If "BFR" does become common I think it is important to NOT exclude "Fusion" from that phrase. To Bill's point earlier, people do not like things associated with reactors or nuclear-anything. But if you use the word reactor you should put "Fusion" in front of it to take the sting out.

2edfe9
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Post by 2edfe9 »

"Fire up the Bussard Fusion Reactors...." too much of a mouthful. :D
Patrick A

2edfe9
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Post by 2edfe9 »

Also, people will get over their worries about fusion reactors soon enough. Within a few years everyone will be building them anyway. The economics are too compelling. The name of the reactor may be around for a lot longer then that, possibly hundreds of years, so I think the terseness gained by dropping the 'fusion' is worth it.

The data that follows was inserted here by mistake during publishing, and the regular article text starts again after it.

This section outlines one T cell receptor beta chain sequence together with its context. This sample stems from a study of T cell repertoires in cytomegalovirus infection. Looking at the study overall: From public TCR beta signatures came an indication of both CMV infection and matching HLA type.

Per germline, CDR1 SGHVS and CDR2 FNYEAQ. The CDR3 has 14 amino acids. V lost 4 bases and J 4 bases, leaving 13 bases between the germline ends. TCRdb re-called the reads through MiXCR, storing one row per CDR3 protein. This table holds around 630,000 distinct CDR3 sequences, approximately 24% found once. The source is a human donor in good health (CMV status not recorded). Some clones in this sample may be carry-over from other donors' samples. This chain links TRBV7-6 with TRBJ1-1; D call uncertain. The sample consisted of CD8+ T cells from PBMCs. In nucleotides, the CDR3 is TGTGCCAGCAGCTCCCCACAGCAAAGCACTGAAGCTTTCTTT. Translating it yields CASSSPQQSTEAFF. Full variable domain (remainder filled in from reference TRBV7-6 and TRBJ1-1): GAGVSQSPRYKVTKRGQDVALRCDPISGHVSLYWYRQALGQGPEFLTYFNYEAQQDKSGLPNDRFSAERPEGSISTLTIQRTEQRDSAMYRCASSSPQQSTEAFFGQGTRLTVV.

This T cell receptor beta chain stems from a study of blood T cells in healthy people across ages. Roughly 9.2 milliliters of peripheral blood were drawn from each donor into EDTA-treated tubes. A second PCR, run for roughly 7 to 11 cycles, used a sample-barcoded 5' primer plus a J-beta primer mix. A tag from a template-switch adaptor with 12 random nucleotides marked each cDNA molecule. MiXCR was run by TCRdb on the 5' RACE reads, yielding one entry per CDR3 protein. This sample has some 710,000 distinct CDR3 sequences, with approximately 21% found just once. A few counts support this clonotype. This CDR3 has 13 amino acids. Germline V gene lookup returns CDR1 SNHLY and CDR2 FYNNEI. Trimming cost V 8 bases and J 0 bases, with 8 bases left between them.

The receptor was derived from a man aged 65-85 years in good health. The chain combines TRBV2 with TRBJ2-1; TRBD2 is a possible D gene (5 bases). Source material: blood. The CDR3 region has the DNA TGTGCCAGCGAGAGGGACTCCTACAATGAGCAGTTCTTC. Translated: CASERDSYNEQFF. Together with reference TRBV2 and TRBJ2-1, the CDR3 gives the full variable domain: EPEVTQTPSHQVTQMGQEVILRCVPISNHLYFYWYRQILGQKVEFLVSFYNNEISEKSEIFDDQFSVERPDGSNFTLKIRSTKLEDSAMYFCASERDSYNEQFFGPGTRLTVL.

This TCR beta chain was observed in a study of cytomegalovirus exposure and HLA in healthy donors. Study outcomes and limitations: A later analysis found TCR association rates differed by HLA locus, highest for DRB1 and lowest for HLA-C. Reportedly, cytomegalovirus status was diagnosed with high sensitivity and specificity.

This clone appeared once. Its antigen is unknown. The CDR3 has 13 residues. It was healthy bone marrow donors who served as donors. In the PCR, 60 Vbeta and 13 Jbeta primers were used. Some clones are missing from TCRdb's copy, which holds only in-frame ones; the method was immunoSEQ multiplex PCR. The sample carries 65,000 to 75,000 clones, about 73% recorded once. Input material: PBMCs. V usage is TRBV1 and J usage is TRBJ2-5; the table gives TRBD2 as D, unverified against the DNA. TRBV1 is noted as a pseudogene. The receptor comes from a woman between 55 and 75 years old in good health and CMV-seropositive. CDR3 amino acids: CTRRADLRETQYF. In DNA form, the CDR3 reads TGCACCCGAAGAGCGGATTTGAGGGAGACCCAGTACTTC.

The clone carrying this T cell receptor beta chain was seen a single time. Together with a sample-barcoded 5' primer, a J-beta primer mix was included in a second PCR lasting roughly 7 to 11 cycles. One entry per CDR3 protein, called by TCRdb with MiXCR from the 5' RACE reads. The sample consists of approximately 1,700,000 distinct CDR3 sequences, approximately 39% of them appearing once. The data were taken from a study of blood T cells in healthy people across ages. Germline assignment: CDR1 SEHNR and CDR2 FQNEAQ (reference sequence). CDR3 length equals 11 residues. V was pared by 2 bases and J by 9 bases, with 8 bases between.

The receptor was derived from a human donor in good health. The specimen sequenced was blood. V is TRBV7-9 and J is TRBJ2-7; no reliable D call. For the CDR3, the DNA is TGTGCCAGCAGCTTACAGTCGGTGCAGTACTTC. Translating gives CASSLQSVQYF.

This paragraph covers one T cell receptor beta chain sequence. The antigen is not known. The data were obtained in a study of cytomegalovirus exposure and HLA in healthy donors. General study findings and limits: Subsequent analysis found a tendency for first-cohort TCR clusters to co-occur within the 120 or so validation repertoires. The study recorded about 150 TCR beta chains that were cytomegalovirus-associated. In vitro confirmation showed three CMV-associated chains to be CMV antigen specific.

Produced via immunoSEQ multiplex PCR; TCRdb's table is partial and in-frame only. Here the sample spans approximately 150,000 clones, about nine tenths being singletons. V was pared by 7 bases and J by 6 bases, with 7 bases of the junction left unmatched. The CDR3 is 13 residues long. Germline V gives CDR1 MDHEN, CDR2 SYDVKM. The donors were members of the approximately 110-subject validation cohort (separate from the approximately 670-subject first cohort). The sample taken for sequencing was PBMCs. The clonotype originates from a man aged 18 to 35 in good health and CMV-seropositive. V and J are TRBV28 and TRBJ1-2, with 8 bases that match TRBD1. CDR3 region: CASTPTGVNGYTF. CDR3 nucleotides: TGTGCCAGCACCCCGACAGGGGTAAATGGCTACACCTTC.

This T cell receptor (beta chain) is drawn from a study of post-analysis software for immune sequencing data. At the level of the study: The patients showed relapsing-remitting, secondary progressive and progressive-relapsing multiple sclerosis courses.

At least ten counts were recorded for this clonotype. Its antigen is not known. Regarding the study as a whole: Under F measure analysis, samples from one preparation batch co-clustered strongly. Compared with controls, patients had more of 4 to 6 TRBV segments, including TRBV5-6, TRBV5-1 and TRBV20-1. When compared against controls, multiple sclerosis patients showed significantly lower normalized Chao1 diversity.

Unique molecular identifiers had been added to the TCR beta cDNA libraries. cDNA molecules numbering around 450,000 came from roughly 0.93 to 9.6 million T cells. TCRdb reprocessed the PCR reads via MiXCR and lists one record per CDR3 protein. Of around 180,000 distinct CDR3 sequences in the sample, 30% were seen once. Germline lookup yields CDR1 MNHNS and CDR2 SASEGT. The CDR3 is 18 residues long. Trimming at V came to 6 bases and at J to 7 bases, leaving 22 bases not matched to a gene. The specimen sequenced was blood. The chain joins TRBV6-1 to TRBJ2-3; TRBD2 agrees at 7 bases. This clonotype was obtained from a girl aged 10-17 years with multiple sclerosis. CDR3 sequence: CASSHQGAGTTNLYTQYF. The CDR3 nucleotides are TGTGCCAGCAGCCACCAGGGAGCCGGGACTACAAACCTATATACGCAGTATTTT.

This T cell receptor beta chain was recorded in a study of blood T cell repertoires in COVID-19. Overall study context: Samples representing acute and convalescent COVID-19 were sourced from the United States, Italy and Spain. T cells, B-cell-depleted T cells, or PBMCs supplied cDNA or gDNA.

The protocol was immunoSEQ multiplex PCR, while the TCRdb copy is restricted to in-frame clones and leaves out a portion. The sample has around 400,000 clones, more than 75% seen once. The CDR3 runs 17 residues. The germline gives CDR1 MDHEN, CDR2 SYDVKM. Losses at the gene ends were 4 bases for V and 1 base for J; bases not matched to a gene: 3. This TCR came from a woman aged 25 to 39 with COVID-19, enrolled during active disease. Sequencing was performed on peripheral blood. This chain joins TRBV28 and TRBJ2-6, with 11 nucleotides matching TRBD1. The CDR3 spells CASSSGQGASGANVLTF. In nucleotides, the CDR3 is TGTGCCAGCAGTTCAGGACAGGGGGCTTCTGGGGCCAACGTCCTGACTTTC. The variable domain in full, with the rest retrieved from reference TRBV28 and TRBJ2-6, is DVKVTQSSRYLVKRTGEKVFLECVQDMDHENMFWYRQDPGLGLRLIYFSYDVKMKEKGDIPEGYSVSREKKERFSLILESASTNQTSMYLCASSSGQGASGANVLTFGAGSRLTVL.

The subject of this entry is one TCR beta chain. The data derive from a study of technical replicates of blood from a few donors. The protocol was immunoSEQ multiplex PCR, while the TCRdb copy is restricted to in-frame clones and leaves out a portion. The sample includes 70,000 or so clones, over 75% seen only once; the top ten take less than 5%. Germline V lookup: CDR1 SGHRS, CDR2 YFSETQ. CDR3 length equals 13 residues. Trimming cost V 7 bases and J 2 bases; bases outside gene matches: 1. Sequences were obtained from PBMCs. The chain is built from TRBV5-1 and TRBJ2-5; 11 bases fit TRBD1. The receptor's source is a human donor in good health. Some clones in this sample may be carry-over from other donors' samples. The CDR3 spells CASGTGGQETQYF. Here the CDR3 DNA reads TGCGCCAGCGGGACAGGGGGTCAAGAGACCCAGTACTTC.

Patrick A

MSimon
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Post by MSimon »

2edfe9 wrote:"Fire up the Bussard Fusion Reactors...." too much of a mouthful. :D
Fire up the BFR.

Which will in time become "fire up the beefer".

If we go with the "Polywell" it will be fire up the "p-well". Which has unfortunate connotations.
Engineering is the art of making what you want from what you can get at a profit.

choff
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Post by choff »

The rule of thumb with english is that over time hard words soften and long words shorten. The name that sticks will be the one that rolls off the tongue without having to stop and catch your breath. Some politically correct types tried to change the official name of commercial fishermen to fishers, ( gender neutral). Didn't work, doesn't roll off the tongue.
CHoff

Jeff Peachman
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Post by Jeff Peachman »

Does anyone think Fusor might eventually become a nickname for the BFR?

PS: BFR reminds me of the BFG 9000 :)
- Jeff Peachman